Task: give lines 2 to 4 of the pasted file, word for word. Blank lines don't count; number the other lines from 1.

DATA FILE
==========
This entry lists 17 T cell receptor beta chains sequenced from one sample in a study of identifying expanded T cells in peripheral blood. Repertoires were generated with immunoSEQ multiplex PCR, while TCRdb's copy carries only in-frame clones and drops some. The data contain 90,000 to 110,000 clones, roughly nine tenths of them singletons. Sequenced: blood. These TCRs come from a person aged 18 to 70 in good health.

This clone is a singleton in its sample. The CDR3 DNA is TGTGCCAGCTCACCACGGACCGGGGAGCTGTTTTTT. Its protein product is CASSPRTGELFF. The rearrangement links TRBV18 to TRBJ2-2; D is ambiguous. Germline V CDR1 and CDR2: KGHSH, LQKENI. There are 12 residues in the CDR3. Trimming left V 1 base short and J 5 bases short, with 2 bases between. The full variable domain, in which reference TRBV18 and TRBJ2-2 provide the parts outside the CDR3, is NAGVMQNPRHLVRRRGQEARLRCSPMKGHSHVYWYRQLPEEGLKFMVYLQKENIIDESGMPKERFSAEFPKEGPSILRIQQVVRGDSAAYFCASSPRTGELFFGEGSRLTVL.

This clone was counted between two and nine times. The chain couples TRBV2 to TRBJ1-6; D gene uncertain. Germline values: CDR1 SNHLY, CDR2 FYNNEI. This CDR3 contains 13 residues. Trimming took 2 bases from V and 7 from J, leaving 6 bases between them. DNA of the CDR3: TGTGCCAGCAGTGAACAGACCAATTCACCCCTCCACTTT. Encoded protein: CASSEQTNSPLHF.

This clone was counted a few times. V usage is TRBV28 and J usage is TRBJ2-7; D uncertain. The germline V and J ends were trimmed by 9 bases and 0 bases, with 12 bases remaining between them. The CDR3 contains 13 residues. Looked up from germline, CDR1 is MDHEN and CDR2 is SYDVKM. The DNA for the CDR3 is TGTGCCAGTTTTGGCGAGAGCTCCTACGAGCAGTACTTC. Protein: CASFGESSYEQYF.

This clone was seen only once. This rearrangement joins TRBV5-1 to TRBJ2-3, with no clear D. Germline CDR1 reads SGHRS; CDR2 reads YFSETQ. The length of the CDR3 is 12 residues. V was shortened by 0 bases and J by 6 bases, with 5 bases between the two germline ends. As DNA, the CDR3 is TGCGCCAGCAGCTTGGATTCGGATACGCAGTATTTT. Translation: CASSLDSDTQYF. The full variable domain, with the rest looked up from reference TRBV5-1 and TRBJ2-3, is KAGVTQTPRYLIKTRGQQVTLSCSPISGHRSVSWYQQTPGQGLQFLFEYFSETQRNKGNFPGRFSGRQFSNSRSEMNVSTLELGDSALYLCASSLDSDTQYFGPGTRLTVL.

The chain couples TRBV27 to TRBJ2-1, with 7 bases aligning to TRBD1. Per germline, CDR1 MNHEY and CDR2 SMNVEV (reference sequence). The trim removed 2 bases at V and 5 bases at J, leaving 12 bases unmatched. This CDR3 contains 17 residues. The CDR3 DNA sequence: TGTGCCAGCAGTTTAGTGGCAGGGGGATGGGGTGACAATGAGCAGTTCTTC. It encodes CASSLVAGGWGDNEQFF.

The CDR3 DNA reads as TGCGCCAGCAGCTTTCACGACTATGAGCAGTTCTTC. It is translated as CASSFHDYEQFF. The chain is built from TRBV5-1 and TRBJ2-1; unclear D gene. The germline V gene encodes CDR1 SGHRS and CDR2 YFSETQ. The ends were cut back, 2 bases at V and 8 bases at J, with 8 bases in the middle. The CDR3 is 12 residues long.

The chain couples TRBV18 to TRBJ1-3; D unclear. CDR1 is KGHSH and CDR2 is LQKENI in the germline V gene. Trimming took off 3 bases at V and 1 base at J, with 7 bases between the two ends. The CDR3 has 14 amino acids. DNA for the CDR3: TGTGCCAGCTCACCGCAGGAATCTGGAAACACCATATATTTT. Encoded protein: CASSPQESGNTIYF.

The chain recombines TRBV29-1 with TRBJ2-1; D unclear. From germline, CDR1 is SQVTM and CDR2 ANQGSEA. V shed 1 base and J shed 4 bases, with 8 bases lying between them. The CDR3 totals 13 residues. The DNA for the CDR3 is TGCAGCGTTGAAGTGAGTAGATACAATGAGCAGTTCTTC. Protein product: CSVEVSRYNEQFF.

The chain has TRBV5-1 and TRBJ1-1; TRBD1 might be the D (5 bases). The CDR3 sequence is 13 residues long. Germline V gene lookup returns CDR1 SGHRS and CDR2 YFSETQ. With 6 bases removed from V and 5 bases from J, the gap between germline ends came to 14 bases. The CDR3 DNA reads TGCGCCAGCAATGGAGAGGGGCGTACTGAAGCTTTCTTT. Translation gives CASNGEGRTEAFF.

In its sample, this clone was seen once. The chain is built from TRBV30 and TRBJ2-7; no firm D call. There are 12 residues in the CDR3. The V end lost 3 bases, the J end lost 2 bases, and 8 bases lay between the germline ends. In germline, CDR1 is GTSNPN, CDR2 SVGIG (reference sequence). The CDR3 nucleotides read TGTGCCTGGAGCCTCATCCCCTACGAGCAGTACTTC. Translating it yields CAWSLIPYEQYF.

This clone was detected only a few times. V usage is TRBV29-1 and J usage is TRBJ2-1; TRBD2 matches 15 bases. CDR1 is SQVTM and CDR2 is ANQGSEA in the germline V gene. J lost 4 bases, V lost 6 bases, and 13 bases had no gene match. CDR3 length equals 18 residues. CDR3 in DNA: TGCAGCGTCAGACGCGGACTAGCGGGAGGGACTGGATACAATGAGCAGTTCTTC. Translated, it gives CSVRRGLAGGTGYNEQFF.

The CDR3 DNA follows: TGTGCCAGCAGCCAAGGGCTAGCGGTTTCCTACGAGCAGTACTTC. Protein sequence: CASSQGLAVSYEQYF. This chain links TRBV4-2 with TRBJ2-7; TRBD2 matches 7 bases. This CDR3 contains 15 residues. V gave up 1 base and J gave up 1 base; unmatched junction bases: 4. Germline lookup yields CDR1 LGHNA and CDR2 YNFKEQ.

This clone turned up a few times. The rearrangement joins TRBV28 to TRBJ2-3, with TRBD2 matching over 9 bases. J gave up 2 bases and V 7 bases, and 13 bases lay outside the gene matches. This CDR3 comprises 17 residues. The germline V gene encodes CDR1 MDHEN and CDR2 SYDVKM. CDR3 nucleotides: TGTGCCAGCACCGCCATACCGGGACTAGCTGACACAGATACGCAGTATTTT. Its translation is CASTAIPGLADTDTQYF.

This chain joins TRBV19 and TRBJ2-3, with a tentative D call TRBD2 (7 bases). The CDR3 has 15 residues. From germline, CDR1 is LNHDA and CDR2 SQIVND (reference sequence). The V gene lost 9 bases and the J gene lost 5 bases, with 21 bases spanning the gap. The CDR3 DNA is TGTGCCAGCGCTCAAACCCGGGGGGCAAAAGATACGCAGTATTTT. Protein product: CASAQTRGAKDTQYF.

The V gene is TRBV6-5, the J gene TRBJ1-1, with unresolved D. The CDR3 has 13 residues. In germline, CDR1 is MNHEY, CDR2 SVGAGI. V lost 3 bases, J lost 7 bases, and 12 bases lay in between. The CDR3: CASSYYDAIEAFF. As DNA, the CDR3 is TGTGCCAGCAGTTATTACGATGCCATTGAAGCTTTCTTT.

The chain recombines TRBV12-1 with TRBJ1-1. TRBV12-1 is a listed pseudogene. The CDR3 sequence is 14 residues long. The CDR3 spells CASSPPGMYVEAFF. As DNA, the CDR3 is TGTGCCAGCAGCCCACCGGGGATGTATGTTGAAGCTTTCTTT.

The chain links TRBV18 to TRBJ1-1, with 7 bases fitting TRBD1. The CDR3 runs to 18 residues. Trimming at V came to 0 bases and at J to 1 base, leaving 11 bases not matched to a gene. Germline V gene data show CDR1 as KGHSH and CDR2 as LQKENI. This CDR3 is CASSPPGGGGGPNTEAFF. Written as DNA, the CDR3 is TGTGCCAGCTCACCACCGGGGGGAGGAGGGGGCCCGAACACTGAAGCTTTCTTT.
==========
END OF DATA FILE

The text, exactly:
This clone is a singleton in its sample. The CDR3 DNA is TGTGCCAGCTCACCACGGACCGGGGAGCTGTTTTTT. Its protein product is CASSPRTGELFF. The rearrangement links TRBV18 to TRBJ2-2; D is ambiguous. Germline V CDR1 and CDR2: KGHSH, LQKENI. There are 12 residues in the CDR3. Trimming left V 1 base short and J 5 bases short, with 2 bases between. The full variable domain, in which reference TRBV18 and TRBJ2-2 provide the parts outside the CDR3, is NAGVMQNPRHLVRRRGQEARLRCSPMKGHSHVYWYRQLPEEGLKFMVYLQKENIIDESGMPKERFSAEFPKEGPSILRIQQVVRGDSAAYFCASSPRTGELFFGEGSRLTVL.

This clone was counted between two and nine times. The chain couples TRBV2 to TRBJ1-6; D gene uncertain. Germline values: CDR1 SNHLY, CDR2 FYNNEI. This CDR3 contains 13 residues. Trimming took 2 bases from V and 7 from J, leaving 6 bases between them. DNA of the CDR3: TGTGCCAGCAGTGAACAGACCAATTCACCCCTCCACTTT. Encoded protein: CASSEQTNSPLHF.

This clone was counted a few times. V usage is TRBV28 and J usage is TRBJ2-7; D uncertain. The germline V and J ends were trimmed by 9 bases and 0 bases, with 12 bases remaining between them. The CDR3 contains 13 residues. Looked up from germline, CDR1 is MDHEN and CDR2 is SYDVKM. The DNA for the CDR3 is TGTGCCAGTTTTGGCGAGAGCTCCTACGAGCAGTACTTC. Protein: CASFGESSYEQYF.